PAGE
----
We were back at the Buckhorn Exchange, sitting under that two-headed calf ("really two-faced," said one of my dining companions), trying to decide between the alligator and rattlesnake appetizers (we went with alligator -- which really does taste like chicken once it's battered and fried) and debating whether it's possible to prepare Rocky Mountain oysters any way other than fried -- a question that looked far from rhetorical two months ago, when the Denver 2008 Host Committee released its "lean 'n green" guidelines for politically proper meals, and included an admonition against any fried foods.
And that would include Rocky Mountain oysters, essentially the state food of Colorado, judging from the Colorado Tourism Office website (but we know it's really green chile).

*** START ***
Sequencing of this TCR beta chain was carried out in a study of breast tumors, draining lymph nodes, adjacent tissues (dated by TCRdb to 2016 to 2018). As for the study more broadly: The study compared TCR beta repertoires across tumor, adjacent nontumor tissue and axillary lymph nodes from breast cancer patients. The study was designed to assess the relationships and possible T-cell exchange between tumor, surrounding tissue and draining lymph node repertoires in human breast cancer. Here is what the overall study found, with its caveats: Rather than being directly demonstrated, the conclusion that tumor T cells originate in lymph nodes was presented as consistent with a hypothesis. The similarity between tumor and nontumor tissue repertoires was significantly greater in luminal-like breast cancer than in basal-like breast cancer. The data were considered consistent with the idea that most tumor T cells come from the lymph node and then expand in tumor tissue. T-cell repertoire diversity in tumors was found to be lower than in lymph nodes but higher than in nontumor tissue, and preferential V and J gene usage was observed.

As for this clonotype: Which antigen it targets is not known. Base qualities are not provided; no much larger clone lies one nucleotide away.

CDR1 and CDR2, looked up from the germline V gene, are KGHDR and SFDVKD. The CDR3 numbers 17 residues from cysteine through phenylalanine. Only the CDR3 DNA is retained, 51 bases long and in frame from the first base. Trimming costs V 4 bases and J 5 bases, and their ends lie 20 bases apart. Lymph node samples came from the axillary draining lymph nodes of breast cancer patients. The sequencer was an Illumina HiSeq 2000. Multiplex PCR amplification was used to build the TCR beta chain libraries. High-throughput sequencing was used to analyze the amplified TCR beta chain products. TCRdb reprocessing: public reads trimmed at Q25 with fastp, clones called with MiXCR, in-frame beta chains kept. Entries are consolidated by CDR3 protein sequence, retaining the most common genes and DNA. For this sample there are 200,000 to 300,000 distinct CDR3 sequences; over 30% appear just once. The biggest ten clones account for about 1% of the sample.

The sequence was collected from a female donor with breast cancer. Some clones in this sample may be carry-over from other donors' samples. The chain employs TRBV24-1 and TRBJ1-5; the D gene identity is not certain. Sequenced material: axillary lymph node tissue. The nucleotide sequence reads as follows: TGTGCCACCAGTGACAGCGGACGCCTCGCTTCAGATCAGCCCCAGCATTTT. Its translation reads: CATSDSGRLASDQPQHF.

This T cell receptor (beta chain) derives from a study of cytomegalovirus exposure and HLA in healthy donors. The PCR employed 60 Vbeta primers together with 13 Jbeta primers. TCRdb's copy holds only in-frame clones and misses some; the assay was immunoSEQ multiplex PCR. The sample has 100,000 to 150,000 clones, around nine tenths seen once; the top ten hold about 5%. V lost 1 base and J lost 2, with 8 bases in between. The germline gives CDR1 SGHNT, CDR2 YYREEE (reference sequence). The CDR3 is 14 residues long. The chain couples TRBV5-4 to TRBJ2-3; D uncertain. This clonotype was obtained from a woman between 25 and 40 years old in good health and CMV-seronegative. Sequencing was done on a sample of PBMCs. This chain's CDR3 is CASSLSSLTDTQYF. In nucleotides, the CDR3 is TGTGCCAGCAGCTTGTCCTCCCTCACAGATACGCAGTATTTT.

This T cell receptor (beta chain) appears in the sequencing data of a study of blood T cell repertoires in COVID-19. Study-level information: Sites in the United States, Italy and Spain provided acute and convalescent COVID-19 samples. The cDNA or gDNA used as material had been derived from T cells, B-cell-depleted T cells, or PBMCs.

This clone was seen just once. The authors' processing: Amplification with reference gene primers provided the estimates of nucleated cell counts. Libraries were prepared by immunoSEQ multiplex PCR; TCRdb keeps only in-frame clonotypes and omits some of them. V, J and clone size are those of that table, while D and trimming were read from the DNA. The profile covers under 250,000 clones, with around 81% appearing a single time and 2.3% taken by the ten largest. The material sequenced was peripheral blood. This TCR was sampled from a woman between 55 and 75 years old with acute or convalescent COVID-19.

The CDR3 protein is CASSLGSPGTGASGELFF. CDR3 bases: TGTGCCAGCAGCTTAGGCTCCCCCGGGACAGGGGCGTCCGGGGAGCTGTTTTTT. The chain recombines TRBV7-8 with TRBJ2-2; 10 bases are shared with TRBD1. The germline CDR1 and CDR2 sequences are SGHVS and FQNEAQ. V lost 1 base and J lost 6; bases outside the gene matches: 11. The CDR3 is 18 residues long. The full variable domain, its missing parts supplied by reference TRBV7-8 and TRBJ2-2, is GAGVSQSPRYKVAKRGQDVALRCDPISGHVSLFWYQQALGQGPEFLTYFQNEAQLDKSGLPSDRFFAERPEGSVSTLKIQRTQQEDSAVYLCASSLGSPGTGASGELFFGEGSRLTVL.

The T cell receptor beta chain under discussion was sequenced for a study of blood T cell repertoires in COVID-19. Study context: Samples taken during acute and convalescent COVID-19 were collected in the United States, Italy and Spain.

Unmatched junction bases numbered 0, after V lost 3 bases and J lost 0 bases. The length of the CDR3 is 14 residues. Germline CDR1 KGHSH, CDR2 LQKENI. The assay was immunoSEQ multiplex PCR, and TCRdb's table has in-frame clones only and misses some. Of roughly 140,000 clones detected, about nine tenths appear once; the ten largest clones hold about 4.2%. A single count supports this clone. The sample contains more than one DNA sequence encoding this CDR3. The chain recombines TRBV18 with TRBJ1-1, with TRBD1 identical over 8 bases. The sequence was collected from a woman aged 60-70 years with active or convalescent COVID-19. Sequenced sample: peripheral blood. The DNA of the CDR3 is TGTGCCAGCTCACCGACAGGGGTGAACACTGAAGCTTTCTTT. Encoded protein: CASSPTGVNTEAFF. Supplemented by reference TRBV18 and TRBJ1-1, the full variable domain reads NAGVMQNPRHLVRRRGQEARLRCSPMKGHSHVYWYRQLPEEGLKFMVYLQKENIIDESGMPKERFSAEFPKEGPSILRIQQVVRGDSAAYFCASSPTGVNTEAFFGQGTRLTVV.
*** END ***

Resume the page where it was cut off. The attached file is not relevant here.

While we munched our way through an order of Rocky Mountain oysters -- fried to a crisp outside, chewy inside (not lile chicken) and quite tasty dipped in horseradish sauce -- we hailed Bill Dutton, affable owner of the Buckhorn, and asked whether there's a way to cook bull's balls without frying them. "Well, when you peel them, it's pretty much of a mess," he said (ewww!). But if you froze the testicles, then sliced them, you could braise the meat, he suggested.
The Buckhorn, which boasts the city's oldest liquor license (issued right after Prohibition), a great upstairs bar and a handy location right opposite a light-rail stop at 1000 Osage Street, will be the site of several private parties during the Democratic National Convention. Somehow, though, we doubt that unfried Rocky Mountain oysters will be on the menu.-- Patricia Calhoun
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